We will also be briefly discussing postgraduate study and career planning. YA writer and RLF Fellow Zoe Marriott will talk to you about her writing career and about how you can get additional support with your writing as you develop your dissertations. Please confirm attendance at the Eventbrite link so we can order the right amount of catering (coffee and cakes). The bar will be open from 4:30-6 upstairs specifically for us.

Book your place (and cake) here https://www.eventbrite.co.uk/e/writing-surgery-next-steps-for-you-and-your-creative-writing-tickets-42453528647?utm_term=eventurl_text

Writing workshop at the hostel.

MA Symposium

Transformation: Literature, Creative Writing, and Change

Thursday 28 June 2018

De Grey building, York St John University

To transform is to change. We live in a society gripped by change. In the span of a generation, for example, technology has fundamentally transformed the way we conduct our lives, from personal relationships to international politics. Literature has always been a site for the exploration of transformation, both of society and of the self. The world of literature is transforming, pushing towards openness and inclusivity. Technology has transformed how we consume literature and how literature is made available to us, allowing marginalised voices to gain an audience and creating communities of readers who transform their own and others’ understandings of texts.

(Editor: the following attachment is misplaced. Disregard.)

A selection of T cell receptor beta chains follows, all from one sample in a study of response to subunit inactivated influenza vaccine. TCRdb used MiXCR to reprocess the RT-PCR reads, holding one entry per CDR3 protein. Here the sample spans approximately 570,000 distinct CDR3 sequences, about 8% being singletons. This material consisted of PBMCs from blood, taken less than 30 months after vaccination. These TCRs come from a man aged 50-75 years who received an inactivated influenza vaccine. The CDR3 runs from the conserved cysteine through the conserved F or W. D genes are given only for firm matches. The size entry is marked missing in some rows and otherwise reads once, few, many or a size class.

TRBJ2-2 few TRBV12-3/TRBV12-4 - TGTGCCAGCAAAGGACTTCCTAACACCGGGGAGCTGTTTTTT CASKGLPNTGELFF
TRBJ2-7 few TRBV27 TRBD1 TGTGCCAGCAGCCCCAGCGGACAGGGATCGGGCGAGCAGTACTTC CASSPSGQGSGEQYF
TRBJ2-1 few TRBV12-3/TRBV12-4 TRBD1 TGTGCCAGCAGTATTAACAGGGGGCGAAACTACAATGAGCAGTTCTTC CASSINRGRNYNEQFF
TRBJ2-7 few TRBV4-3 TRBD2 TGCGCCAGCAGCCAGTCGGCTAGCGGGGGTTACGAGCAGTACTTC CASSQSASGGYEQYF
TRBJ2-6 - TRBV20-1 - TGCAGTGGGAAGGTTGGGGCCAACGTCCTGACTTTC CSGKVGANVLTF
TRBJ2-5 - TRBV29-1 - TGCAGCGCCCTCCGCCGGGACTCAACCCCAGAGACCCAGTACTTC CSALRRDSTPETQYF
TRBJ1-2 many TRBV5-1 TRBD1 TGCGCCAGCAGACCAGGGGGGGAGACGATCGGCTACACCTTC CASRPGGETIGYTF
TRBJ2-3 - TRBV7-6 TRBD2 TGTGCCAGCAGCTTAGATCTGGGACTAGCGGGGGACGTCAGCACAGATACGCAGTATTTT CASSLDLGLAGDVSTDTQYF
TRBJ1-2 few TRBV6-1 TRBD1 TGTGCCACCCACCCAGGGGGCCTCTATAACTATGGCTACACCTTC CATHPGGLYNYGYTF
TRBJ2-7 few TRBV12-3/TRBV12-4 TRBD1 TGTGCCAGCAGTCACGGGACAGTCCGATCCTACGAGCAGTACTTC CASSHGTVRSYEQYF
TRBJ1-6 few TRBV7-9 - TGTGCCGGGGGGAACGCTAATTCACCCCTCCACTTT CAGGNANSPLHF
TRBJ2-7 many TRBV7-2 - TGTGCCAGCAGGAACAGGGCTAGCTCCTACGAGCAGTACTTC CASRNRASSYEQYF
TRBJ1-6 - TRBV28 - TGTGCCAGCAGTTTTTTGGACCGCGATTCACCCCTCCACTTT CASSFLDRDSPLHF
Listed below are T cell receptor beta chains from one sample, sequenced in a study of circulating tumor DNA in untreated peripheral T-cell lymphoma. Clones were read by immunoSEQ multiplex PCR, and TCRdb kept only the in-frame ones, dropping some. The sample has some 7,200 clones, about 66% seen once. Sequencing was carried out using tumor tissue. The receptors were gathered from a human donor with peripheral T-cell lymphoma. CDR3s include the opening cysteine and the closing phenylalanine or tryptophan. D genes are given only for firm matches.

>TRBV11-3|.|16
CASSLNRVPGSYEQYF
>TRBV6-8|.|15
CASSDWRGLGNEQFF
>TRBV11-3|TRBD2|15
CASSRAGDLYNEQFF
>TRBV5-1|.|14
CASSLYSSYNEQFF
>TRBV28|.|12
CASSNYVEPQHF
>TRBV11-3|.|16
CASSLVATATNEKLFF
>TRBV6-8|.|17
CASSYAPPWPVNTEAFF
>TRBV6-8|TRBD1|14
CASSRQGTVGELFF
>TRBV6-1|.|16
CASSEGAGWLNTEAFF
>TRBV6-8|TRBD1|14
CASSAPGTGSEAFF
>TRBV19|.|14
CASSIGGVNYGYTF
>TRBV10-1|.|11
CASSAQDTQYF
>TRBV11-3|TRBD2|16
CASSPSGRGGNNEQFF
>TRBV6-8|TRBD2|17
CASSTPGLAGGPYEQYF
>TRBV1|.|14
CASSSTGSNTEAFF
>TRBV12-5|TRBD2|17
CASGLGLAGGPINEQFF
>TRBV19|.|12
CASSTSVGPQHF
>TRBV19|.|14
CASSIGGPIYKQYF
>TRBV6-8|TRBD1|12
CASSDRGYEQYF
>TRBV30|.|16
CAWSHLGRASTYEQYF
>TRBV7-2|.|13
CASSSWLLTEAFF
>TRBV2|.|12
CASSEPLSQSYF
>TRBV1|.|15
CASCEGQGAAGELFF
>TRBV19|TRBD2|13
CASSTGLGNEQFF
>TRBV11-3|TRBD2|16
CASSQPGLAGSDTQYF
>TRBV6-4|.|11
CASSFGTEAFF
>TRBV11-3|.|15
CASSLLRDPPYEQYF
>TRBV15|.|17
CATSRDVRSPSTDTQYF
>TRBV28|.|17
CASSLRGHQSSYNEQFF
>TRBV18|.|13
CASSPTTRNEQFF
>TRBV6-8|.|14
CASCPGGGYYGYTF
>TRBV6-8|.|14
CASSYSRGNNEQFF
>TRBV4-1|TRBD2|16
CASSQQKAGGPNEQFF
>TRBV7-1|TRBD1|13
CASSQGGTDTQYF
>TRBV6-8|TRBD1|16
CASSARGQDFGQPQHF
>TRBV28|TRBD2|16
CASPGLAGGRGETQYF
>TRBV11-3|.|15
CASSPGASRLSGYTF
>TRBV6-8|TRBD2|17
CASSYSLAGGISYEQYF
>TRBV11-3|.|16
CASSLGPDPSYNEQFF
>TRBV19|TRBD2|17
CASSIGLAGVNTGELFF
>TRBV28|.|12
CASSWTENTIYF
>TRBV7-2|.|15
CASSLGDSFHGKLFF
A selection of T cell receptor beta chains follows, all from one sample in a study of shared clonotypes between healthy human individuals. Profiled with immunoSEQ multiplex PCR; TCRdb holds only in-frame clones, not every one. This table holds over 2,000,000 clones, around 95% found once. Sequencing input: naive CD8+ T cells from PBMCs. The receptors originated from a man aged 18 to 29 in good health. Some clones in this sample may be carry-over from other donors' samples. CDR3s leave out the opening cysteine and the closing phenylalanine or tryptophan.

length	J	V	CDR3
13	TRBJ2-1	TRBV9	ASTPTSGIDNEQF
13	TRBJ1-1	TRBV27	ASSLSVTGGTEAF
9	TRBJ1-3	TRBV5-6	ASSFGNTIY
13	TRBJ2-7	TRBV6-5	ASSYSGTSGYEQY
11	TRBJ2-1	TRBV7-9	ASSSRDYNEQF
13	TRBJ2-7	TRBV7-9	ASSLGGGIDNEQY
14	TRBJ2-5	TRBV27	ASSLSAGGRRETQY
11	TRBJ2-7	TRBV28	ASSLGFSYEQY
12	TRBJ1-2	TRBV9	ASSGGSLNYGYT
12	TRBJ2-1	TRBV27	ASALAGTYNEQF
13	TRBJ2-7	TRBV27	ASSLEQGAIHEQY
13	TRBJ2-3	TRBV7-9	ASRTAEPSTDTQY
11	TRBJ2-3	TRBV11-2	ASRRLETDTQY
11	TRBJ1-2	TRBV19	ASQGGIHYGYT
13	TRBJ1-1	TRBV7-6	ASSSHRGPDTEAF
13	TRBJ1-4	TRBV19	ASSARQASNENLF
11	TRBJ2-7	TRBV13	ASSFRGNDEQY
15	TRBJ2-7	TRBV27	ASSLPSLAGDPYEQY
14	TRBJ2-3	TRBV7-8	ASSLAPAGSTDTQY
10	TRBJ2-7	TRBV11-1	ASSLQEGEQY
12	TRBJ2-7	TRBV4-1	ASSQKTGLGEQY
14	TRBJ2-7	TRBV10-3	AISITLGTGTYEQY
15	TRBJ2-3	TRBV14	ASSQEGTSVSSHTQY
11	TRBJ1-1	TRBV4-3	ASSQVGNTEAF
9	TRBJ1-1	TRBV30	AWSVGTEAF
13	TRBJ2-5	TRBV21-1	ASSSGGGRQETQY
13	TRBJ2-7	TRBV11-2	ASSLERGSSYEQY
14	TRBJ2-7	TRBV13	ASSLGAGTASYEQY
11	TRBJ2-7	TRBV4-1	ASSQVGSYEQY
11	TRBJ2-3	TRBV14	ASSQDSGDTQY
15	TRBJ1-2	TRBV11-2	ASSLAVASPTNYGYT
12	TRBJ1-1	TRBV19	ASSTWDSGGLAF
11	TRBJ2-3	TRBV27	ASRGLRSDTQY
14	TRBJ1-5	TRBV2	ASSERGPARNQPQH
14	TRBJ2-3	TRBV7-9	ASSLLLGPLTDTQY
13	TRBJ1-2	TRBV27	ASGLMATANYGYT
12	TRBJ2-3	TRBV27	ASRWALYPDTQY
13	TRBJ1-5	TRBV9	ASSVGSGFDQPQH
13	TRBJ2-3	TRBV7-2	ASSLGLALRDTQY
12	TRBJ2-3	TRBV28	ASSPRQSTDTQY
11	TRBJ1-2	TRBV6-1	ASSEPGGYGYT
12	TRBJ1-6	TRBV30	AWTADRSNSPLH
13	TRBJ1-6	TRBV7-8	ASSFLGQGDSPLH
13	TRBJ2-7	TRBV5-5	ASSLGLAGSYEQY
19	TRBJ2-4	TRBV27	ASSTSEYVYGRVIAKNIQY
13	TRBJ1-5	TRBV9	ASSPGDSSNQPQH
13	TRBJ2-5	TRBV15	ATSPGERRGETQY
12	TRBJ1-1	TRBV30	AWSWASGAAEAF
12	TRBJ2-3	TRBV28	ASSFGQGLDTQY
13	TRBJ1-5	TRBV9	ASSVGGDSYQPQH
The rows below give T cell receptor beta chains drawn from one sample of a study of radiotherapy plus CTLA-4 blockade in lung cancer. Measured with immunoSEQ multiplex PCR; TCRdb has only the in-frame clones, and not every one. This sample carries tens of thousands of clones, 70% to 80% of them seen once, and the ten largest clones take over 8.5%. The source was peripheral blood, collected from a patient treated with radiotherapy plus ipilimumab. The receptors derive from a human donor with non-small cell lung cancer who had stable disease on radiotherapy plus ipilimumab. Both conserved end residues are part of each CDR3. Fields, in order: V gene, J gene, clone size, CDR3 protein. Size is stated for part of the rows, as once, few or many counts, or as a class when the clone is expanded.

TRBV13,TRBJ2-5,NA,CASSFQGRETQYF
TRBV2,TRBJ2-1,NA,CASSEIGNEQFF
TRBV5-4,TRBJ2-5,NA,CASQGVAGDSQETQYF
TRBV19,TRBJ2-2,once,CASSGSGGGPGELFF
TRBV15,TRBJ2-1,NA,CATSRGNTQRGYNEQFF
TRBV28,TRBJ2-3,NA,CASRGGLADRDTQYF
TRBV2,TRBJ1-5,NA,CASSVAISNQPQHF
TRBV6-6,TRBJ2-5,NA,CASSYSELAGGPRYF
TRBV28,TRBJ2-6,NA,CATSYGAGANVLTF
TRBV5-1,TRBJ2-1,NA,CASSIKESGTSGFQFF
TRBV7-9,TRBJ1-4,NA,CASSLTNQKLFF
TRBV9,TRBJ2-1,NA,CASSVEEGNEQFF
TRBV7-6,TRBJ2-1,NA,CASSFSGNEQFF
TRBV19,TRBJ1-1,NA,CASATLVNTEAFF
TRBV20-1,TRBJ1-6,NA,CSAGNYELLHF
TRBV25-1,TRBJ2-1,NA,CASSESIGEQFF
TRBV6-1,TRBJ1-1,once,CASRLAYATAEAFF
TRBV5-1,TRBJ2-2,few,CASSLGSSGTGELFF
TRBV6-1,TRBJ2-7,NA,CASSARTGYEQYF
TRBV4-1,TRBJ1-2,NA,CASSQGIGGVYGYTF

This one-day symposium invites critical and creative reflections on transformation in contemporary literature and media (from 1971 onwards). We aim to address a number of topics related to transformation. How has criticism and scholarship responded to change? Does our understanding of the future transform our past? How are texts transformed by the sociopolitical climate in which they are created? How do texts, in turn, transform the world around it? How do readers or audiences transform the meaning of a text to suit their needs? How are texts transformed by the environment in which they are created or consumed? What transformations are happening in contemporary media and literature and what changes might we see going forward?